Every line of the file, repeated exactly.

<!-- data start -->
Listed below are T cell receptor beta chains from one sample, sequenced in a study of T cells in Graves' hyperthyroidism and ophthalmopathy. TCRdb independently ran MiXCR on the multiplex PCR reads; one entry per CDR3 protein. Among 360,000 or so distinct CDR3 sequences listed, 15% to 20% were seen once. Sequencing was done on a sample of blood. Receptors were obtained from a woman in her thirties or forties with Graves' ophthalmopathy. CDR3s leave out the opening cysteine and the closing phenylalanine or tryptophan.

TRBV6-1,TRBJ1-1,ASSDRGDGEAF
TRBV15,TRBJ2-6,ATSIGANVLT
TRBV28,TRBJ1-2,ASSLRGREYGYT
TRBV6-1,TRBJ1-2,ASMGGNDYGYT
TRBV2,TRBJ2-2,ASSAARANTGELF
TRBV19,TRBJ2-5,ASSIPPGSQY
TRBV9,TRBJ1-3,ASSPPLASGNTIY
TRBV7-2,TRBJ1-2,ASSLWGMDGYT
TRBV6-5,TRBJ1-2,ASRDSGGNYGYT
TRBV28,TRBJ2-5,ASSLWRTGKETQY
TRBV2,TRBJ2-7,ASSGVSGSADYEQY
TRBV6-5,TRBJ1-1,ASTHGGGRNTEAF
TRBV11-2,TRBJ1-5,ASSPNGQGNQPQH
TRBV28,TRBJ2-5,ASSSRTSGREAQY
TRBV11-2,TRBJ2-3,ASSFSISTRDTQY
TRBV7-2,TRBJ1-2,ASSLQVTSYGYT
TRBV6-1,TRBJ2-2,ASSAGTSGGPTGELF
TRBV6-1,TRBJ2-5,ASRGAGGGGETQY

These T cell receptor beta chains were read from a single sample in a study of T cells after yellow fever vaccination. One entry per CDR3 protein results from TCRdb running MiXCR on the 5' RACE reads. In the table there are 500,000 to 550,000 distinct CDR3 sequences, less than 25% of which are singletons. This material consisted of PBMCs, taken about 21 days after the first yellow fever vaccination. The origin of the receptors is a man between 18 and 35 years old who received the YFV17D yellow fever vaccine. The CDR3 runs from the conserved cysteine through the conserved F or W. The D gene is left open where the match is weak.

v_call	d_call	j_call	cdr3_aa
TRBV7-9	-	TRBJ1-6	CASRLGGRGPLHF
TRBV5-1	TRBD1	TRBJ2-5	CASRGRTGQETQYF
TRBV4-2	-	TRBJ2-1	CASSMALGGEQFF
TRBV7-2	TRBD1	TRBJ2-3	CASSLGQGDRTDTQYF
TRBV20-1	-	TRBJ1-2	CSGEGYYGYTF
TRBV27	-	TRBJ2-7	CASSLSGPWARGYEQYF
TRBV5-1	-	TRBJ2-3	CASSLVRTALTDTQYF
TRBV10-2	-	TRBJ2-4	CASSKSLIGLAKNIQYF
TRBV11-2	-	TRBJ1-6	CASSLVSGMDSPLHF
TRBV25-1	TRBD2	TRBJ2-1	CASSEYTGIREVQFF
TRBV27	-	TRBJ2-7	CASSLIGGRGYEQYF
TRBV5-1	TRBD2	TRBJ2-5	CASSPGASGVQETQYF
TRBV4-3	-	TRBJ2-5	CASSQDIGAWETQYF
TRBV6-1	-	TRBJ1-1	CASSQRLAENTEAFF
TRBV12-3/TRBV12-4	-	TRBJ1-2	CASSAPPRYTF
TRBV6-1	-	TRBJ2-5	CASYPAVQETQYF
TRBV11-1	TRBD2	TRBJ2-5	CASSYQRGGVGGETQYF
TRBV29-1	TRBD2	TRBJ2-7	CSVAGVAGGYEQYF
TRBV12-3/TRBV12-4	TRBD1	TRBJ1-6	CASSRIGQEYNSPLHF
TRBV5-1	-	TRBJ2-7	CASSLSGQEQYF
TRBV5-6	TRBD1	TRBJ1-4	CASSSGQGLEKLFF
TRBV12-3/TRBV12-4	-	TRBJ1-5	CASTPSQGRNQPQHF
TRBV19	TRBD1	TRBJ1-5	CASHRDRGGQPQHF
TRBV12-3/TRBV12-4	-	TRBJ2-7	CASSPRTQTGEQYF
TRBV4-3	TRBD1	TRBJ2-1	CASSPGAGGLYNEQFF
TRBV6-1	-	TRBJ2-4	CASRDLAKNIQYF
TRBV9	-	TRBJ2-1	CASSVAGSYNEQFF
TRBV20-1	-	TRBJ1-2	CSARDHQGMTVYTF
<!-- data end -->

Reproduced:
Listed below are T cell receptor beta chains from one sample, sequenced in a study of T cells in Graves' hyperthyroidism and ophthalmopathy. TCRdb independently ran MiXCR on the multiplex PCR reads; one entry per CDR3 protein. Among 360,000 or so distinct CDR3 sequences listed, 15% to 20% were seen once. Sequencing was done on a sample of blood. Receptors were obtained from a woman in her thirties or forties with Graves' ophthalmopathy. CDR3s leave out the opening cysteine and the closing phenylalanine or tryptophan.

TRBV6-1,TRBJ1-1,ASSDRGDGEAF
TRBV15,TRBJ2-6,ATSIGANVLT
TRBV28,TRBJ1-2,ASSLRGREYGYT
TRBV6-1,TRBJ1-2,ASMGGNDYGYT
TRBV2,TRBJ2-2,ASSAARANTGELF
TRBV19,TRBJ2-5,ASSIPPGSQY
TRBV9,TRBJ1-3,ASSPPLASGNTIY
TRBV7-2,TRBJ1-2,ASSLWGMDGYT
TRBV6-5,TRBJ1-2,ASRDSGGNYGYT
TRBV28,TRBJ2-5,ASSLWRTGKETQY
TRBV2,TRBJ2-7,ASSGVSGSADYEQY
TRBV6-5,TRBJ1-1,ASTHGGGRNTEAF
TRBV11-2,TRBJ1-5,ASSPNGQGNQPQH
TRBV28,TRBJ2-5,ASSSRTSGREAQY
TRBV11-2,TRBJ2-3,ASSFSISTRDTQY
TRBV7-2,TRBJ1-2,ASSLQVTSYGYT
TRBV6-1,TRBJ2-2,ASSAGTSGGPTGELF
TRBV6-1,TRBJ2-5,ASRGAGGGGETQY

These T cell receptor beta chains were read from a single sample in a study of T cells after yellow fever vaccination. One entry per CDR3 protein results from TCRdb running MiXCR on the 5' RACE reads. In the table there are 500,000 to 550,000 distinct CDR3 sequences, less than 25% of which are singletons. This material consisted of PBMCs, taken about 21 days after the first yellow fever vaccination. The origin of the receptors is a man between 18 and 35 years old who received the YFV17D yellow fever vaccine. The CDR3 runs from the conserved cysteine through the conserved F or W. The D gene is left open where the match is weak.

v_call	d_call	j_call	cdr3_aa
TRBV7-9	-	TRBJ1-6	CASRLGGRGPLHF
TRBV5-1	TRBD1	TRBJ2-5	CASRGRTGQETQYF
TRBV4-2	-	TRBJ2-1	CASSMALGGEQFF
TRBV7-2	TRBD1	TRBJ2-3	CASSLGQGDRTDTQYF
TRBV20-1	-	TRBJ1-2	CSGEGYYGYTF
TRBV27	-	TRBJ2-7	CASSLSGPWARGYEQYF
TRBV5-1	-	TRBJ2-3	CASSLVRTALTDTQYF
TRBV10-2	-	TRBJ2-4	CASSKSLIGLAKNIQYF
TRBV11-2	-	TRBJ1-6	CASSLVSGMDSPLHF
TRBV25-1	TRBD2	TRBJ2-1	CASSEYTGIREVQFF
TRBV27	-	TRBJ2-7	CASSLIGGRGYEQYF
TRBV5-1	TRBD2	TRBJ2-5	CASSPGASGVQETQYF
TRBV4-3	-	TRBJ2-5	CASSQDIGAWETQYF
TRBV6-1	-	TRBJ1-1	CASSQRLAENTEAFF
TRBV12-3/TRBV12-4	-	TRBJ1-2	CASSAPPRYTF
TRBV6-1	-	TRBJ2-5	CASYPAVQETQYF
TRBV11-1	TRBD2	TRBJ2-5	CASSYQRGGVGGETQYF
TRBV29-1	TRBD2	TRBJ2-7	CSVAGVAGGYEQYF
TRBV12-3/TRBV12-4	TRBD1	TRBJ1-6	CASSRIGQEYNSPLHF
TRBV5-1	-	TRBJ2-7	CASSLSGQEQYF
TRBV5-6	TRBD1	TRBJ1-4	CASSSGQGLEKLFF
TRBV12-3/TRBV12-4	-	TRBJ1-5	CASTPSQGRNQPQHF
TRBV19	TRBD1	TRBJ1-5	CASHRDRGGQPQHF
TRBV12-3/TRBV12-4	-	TRBJ2-7	CASSPRTQTGEQYF
TRBV4-3	TRBD1	TRBJ2-1	CASSPGAGGLYNEQFF
TRBV6-1	-	TRBJ2-4	CASRDLAKNIQYF
TRBV9	-	TRBJ2-1	CASSVAGSYNEQFF
TRBV20-1	-	TRBJ1-2	CSARDHQGMTVYTF